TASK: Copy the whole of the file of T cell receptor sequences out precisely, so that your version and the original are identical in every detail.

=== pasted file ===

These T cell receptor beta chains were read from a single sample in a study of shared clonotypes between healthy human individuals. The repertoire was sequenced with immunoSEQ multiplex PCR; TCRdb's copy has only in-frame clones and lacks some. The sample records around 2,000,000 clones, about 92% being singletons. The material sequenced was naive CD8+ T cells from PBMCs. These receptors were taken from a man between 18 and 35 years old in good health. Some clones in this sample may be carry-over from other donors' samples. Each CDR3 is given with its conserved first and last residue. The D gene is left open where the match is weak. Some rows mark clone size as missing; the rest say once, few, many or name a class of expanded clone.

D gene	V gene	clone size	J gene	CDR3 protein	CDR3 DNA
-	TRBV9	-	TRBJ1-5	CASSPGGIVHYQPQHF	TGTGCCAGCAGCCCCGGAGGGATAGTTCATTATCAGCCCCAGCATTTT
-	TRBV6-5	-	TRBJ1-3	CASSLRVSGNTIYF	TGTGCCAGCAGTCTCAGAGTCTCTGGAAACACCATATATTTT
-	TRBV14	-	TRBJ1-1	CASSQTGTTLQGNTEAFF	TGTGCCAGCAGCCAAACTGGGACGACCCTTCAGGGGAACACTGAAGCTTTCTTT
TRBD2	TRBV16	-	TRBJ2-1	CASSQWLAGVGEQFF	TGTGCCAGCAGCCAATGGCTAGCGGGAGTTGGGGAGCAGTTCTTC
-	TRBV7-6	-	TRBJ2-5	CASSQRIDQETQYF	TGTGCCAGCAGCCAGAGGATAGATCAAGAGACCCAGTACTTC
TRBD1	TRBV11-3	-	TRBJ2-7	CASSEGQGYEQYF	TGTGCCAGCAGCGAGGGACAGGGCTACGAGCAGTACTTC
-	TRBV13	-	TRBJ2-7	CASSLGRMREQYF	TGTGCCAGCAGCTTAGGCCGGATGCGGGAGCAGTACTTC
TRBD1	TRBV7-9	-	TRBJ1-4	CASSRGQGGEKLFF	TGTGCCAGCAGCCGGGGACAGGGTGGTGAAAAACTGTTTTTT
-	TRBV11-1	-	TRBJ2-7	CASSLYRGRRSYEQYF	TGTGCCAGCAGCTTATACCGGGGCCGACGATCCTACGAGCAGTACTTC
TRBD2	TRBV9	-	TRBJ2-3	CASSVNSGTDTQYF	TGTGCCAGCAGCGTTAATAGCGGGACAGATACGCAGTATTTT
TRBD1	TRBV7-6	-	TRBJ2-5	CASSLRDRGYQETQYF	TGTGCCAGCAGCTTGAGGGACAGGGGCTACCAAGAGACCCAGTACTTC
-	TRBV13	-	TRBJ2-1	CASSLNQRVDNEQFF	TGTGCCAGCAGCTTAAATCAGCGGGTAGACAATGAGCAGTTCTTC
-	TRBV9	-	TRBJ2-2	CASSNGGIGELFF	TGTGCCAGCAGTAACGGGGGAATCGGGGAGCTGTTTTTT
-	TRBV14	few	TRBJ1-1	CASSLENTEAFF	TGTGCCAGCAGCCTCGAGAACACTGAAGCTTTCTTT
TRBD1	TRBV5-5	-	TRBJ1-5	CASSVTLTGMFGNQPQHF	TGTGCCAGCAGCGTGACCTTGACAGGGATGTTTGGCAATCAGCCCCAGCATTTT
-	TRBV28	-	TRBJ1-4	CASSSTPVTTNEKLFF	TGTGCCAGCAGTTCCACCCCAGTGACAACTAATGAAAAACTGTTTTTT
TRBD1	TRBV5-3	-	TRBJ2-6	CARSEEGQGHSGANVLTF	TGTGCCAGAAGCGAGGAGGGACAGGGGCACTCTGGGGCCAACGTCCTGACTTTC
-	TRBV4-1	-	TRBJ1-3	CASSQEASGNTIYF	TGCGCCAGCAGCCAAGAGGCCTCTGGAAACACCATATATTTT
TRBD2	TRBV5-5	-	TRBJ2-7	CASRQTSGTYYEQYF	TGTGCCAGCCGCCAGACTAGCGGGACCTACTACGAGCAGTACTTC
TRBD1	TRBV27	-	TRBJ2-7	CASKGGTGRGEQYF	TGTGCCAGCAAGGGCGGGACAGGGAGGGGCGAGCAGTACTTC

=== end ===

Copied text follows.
These T cell receptor beta chains were read from a single sample in a study of shared clonotypes between healthy human individuals. The repertoire was sequenced with immunoSEQ multiplex PCR; TCRdb's copy has only in-frame clones and lacks some. The sample records around 2,000,000 clones, about 92% being singletons. The material sequenced was naive CD8+ T cells from PBMCs. These receptors were taken from a man between 18 and 35 years old in good health. Some clones in this sample may be carry-over from other donors' samples. Each CDR3 is given with its conserved first and last residue. The D gene is left open where the match is weak. Some rows mark clone size as missing; the rest say once, few, many or name a class of expanded clone.

D gene	V gene	clone size	J gene	CDR3 protein	CDR3 DNA
-	TRBV9	-	TRBJ1-5	CASSPGGIVHYQPQHF	TGTGCCAGCAGCCCCGGAGGGATAGTTCATTATCAGCCCCAGCATTTT
-	TRBV6-5	-	TRBJ1-3	CASSLRVSGNTIYF	TGTGCCAGCAGTCTCAGAGTCTCTGGAAACACCATATATTTT
-	TRBV14	-	TRBJ1-1	CASSQTGTTLQGNTEAFF	TGTGCCAGCAGCCAAACTGGGACGACCCTTCAGGGGAACACTGAAGCTTTCTTT
TRBD2	TRBV16	-	TRBJ2-1	CASSQWLAGVGEQFF	TGTGCCAGCAGCCAATGGCTAGCGGGAGTTGGGGAGCAGTTCTTC
-	TRBV7-6	-	TRBJ2-5	CASSQRIDQETQYF	TGTGCCAGCAGCCAGAGGATAGATCAAGAGACCCAGTACTTC
TRBD1	TRBV11-3	-	TRBJ2-7	CASSEGQGYEQYF	TGTGCCAGCAGCGAGGGACAGGGCTACGAGCAGTACTTC
-	TRBV13	-	TRBJ2-7	CASSLGRMREQYF	TGTGCCAGCAGCTTAGGCCGGATGCGGGAGCAGTACTTC
TRBD1	TRBV7-9	-	TRBJ1-4	CASSRGQGGEKLFF	TGTGCCAGCAGCCGGGGACAGGGTGGTGAAAAACTGTTTTTT
-	TRBV11-1	-	TRBJ2-7	CASSLYRGRRSYEQYF	TGTGCCAGCAGCTTATACCGGGGCCGACGATCCTACGAGCAGTACTTC
TRBD2	TRBV9	-	TRBJ2-3	CASSVNSGTDTQYF	TGTGCCAGCAGCGTTAATAGCGGGACAGATACGCAGTATTTT
TRBD1	TRBV7-6	-	TRBJ2-5	CASSLRDRGYQETQYF	TGTGCCAGCAGCTTGAGGGACAGGGGCTACCAAGAGACCCAGTACTTC
-	TRBV13	-	TRBJ2-1	CASSLNQRVDNEQFF	TGTGCCAGCAGCTTAAATCAGCGGGTAGACAATGAGCAGTTCTTC
-	TRBV9	-	TRBJ2-2	CASSNGGIGELFF	TGTGCCAGCAGTAACGGGGGAATCGGGGAGCTGTTTTTT
-	TRBV14	few	TRBJ1-1	CASSLENTEAFF	TGTGCCAGCAGCCTCGAGAACACTGAAGCTTTCTTT
TRBD1	TRBV5-5	-	TRBJ1-5	CASSVTLTGMFGNQPQHF	TGTGCCAGCAGCGTGACCTTGACAGGGATGTTTGGCAATCAGCCCCAGCATTTT
-	TRBV28	-	TRBJ1-4	CASSSTPVTTNEKLFF	TGTGCCAGCAGTTCCACCCCAGTGACAACTAATGAAAAACTGTTTTTT
TRBD1	TRBV5-3	-	TRBJ2-6	CARSEEGQGHSGANVLTF	TGTGCCAGAAGCGAGGAGGGACAGGGGCACTCTGGGGCCAACGTCCTGACTTTC
-	TRBV4-1	-	TRBJ1-3	CASSQEASGNTIYF	TGCGCCAGCAGCCAAGAGGCCTCTGGAAACACCATATATTTT
TRBD2	TRBV5-5	-	TRBJ2-7	CASRQTSGTYYEQYF	TGTGCCAGCCGCCAGACTAGCGGGACCTACTACGAGCAGTACTTC
TRBD1	TRBV27	-	TRBJ2-7	CASKGGTGRGEQYF	TGTGCCAGCAAGGGCGGGACAGGGAGGGGCGAGCAGTACTTC